Friday, September 17
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Wait been too long for expatriates to return to Oman

10 Aug 2021 By SHADDAD AL MUSALMY

With their families separated, jobs at stake and businesses suffering losses, Oman’s expatriates who are stranded back home due to COVID-19 travel restrictions have been appealing for help to return to the sultanate. In desperation and at their wits’ end, they hope the authorities lift the entry restrictions for residents, especially those who are fully vaccinated.

The Supreme Committee tasked with tackling the impact of COVID-19 and the Civil Aviation Authority has extended the suspension of entry to the sultanate until further notice for arrivals from Sudan, Brazil, Nigeria, Tanzania, Sierra Leone, Ethiopia, India, United Kingdom, Pakistan, Bangladesh, Philippines, Thailand, Malaysia, Vietnam, Indonesia, Iraq, Iran, Tunisia, Libya, Argentina, Colombia and passengers from any other country if they have passed through any of those mentioned during the 14 days preceding their request to enter Oman.

Omani citizens, diplomats, health workers and their families are exempt from the ban and are subject to entry procedures adopted by the sultanate.

Two days before India was included in the travel ban list in April, Madhusri Das flew out with her younger son to be with her elder son when he had to vacate his college hostel owing to the pandemic. Close to four months later, she’s still stranded out of the country and eagerly awaiting an announcement allowing passengers from India. The long separation and worry about her husband has taken a toll on her health.

“I have got both doses of the AstraZeneca vaccine, which is approved in Oman. In fact, I managed to bring forward the date for my second dose in anticipation of the travel ban being lifted. But I’m still awaiting the announcement.”

Her younger son, a Grade 8 student of Indian School Muscat, continues to attend classes online and misses home. “It’s too long a time to be away from home,” she said.           

Tanzanian resident M Hashim’s family too has been split between Oman and Tanzania due to the travel restrictions. His wife travelled home to visit her mother. Just a few days later, the ban was imposed. 

“Our two children are missing her. It has become very challenging for me to handle everything all by myself. The wait has been too long,” Hashim said.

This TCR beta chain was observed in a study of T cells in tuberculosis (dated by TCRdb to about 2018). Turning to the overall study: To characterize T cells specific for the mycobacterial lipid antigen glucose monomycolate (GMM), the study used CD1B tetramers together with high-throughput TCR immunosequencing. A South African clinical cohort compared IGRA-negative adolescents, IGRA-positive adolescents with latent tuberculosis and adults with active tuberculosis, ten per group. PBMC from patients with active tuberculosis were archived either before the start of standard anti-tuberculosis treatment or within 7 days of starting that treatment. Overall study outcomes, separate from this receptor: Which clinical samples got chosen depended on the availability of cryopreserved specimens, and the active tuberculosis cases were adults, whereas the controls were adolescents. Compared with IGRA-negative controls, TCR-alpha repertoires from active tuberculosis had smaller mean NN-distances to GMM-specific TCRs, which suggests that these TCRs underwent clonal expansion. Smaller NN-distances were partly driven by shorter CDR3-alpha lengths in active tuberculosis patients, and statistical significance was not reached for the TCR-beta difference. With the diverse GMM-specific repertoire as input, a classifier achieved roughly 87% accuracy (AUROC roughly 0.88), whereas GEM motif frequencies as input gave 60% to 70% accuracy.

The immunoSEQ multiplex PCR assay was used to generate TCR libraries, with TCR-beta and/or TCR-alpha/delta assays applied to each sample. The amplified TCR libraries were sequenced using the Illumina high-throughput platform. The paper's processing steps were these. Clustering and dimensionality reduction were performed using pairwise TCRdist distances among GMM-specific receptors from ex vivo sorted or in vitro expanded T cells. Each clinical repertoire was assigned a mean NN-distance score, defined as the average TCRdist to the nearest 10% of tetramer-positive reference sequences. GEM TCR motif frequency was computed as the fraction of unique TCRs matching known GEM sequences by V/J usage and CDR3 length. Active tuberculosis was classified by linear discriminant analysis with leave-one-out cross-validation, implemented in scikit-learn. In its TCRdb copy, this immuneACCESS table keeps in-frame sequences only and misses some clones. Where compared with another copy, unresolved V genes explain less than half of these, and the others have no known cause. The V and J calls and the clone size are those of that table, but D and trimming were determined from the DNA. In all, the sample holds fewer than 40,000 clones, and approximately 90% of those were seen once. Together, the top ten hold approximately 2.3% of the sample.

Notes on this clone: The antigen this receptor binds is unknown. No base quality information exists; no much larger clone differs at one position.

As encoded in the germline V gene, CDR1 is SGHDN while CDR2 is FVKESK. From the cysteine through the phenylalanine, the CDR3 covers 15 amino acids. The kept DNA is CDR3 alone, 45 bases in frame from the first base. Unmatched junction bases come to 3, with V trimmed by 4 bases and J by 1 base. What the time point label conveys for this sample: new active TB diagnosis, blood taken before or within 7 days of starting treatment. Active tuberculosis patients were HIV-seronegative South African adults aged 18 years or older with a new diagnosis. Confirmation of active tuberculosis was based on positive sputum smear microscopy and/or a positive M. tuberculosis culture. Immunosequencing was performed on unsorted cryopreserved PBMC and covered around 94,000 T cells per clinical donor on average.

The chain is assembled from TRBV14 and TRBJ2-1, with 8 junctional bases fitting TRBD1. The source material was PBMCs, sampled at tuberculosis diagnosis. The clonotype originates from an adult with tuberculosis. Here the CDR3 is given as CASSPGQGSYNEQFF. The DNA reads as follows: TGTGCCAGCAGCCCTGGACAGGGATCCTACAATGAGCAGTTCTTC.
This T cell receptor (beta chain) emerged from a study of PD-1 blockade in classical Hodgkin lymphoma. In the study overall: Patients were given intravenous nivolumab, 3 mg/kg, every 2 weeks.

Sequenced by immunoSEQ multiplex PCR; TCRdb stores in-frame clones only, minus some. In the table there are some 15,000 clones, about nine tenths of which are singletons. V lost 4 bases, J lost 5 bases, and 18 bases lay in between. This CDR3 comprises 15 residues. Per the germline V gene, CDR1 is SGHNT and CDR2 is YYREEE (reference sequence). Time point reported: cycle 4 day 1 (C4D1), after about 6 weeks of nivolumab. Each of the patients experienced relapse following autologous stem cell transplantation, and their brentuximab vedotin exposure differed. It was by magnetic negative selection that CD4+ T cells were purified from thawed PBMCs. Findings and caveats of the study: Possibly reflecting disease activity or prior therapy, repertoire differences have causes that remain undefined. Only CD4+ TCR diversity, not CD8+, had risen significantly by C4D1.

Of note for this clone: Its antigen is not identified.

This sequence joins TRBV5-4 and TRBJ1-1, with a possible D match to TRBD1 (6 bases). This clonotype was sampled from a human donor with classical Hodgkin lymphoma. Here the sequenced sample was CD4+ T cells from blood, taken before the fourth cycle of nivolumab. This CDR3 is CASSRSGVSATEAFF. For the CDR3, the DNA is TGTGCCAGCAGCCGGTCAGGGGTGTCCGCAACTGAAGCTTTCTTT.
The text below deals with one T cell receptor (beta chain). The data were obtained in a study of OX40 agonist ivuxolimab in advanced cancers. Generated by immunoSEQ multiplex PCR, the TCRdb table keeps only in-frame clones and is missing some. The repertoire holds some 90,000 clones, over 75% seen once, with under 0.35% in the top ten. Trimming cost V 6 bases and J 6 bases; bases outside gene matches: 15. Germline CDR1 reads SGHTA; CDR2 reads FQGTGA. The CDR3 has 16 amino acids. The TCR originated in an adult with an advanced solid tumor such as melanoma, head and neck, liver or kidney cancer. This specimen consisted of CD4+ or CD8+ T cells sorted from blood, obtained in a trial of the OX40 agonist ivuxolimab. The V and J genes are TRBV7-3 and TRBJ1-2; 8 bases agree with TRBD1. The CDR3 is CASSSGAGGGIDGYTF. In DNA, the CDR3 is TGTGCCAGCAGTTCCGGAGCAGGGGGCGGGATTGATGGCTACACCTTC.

Another Muscat resident, Adnan Rasool is stuck in Pakistan. He runs a travel ticketing office and had flown there to see his parents. “I have been stuck in Pakistan for the last three months. I hope the news comes soon but I am struggling to keep my spirits high. If I don’t fly back soon, my business will collapse,” Rasool said.

Many other residents who had travelled out of Oman some months ago are worried about crossing the six-month period out of the country and their visas automatically becoming invalid. 

“I fear my visa will expire. We heard that we can renew visas online, but then we came to know that it can’t be done. There’s confusion over how to go about it. I really must return to Oman at the earliest,” said B Mohammad from Bangladesh. 

Kuwait, Qatar and the United Arab Emirates are among the GCC states that have allowed fully vaccinated passengers to enter. On July 30, Qatar announced lifting regulations for expatriates flying from Bangladesh, India, Pakistan, Nepal, the Philippines and Sri Lanka. 

With direct entry banned from the countries on the travel restriction list, some expatriates considered alternate routes to Oman, choosing to fly through third countries. But few of these have actually opted for such routes owing to the very high expenses.

Faiyaz Khan, general manager for Travel Point, said, “Bookings and enquiries have fallen because people are not willing to spend so much money – it costs over RO500 to come back via Qatar, and that’s excluding flight tickets. Everyone is eagerly waiting for direct flights to resume.”

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